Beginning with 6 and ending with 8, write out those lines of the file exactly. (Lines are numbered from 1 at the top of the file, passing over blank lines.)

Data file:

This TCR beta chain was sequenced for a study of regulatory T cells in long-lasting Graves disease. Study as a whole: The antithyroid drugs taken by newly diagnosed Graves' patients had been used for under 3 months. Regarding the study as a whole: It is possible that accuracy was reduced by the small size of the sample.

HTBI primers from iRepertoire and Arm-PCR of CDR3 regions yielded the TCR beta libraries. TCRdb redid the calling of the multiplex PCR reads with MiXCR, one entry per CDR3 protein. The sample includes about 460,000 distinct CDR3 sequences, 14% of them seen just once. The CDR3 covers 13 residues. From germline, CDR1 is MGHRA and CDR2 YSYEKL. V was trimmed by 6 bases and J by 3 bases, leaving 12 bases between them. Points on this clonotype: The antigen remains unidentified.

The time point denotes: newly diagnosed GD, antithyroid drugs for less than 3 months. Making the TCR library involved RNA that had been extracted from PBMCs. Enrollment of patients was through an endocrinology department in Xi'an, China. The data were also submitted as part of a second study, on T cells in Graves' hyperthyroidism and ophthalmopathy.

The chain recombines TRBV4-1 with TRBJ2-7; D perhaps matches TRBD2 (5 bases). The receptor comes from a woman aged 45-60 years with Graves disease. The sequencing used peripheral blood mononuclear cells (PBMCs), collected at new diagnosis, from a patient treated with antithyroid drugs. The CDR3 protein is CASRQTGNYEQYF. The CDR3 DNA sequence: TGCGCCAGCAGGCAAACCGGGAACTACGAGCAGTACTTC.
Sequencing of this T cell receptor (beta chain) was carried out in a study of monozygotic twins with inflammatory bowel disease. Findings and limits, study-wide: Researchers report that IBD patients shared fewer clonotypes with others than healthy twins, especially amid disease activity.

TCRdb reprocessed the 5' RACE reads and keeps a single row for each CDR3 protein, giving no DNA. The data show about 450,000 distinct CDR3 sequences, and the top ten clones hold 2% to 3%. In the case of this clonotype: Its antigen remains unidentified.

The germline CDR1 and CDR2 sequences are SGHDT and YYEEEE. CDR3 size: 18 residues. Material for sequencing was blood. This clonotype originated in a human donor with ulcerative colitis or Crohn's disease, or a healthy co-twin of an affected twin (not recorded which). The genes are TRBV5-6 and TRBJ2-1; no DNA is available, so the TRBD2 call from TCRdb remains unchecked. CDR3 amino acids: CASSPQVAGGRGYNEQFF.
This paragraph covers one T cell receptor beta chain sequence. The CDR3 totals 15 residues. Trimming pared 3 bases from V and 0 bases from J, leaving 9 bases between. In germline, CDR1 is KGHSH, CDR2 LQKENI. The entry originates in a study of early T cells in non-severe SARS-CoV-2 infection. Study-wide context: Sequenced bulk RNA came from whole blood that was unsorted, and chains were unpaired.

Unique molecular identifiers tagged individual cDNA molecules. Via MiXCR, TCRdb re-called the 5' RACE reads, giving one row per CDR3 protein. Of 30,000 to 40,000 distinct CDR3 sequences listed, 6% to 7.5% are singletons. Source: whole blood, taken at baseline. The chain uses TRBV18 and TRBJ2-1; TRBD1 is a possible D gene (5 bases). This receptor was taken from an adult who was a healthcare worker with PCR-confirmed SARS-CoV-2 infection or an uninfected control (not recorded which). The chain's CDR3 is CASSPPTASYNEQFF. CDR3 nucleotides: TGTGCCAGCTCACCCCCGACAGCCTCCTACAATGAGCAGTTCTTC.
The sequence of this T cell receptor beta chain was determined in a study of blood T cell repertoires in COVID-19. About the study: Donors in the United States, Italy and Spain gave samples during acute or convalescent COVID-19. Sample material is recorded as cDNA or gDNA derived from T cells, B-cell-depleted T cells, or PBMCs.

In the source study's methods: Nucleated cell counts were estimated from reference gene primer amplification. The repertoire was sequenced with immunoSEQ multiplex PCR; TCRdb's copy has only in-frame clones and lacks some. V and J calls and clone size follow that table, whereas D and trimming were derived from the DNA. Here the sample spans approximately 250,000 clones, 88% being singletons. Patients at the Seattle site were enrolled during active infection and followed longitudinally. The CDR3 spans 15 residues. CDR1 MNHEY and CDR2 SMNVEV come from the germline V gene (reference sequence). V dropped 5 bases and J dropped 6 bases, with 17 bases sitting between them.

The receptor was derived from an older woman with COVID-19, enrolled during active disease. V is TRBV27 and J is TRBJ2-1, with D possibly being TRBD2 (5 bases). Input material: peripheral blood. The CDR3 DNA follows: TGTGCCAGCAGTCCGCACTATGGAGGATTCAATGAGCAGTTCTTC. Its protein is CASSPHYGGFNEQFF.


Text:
TCRdb reprocessed the 5' RACE reads and keeps a single row for each CDR3 protein, giving no DNA. The data show about 450,000 distinct CDR3 sequences, and the top ten clones hold 2% to 3%. In the case of this clonotype: Its antigen remains unidentified.

The germline CDR1 and CDR2 sequences are SGHDT and YYEEEE. CDR3 size: 18 residues. Material for sequencing was blood. This clonotype originated in a human donor with ulcerative colitis or Crohn's disease, or a healthy co-twin of an affected twin (not recorded which). The genes are TRBV5-6 and TRBJ2-1; no DNA is available, so the TRBD2 call from TCRdb remains unchecked. CDR3 amino acids: CASSPQVAGGRGYNEQFF.
This paragraph covers one T cell receptor beta chain sequence. The CDR3 totals 15 residues. Trimming pared 3 bases from V and 0 bases from J, leaving 9 bases between. In germline, CDR1 is KGHSH, CDR2 LQKENI. The entry originates in a study of early T cells in non-severe SARS-CoV-2 infection. Study-wide context: Sequenced bulk RNA came from whole blood that was unsorted, and chains were unpaired.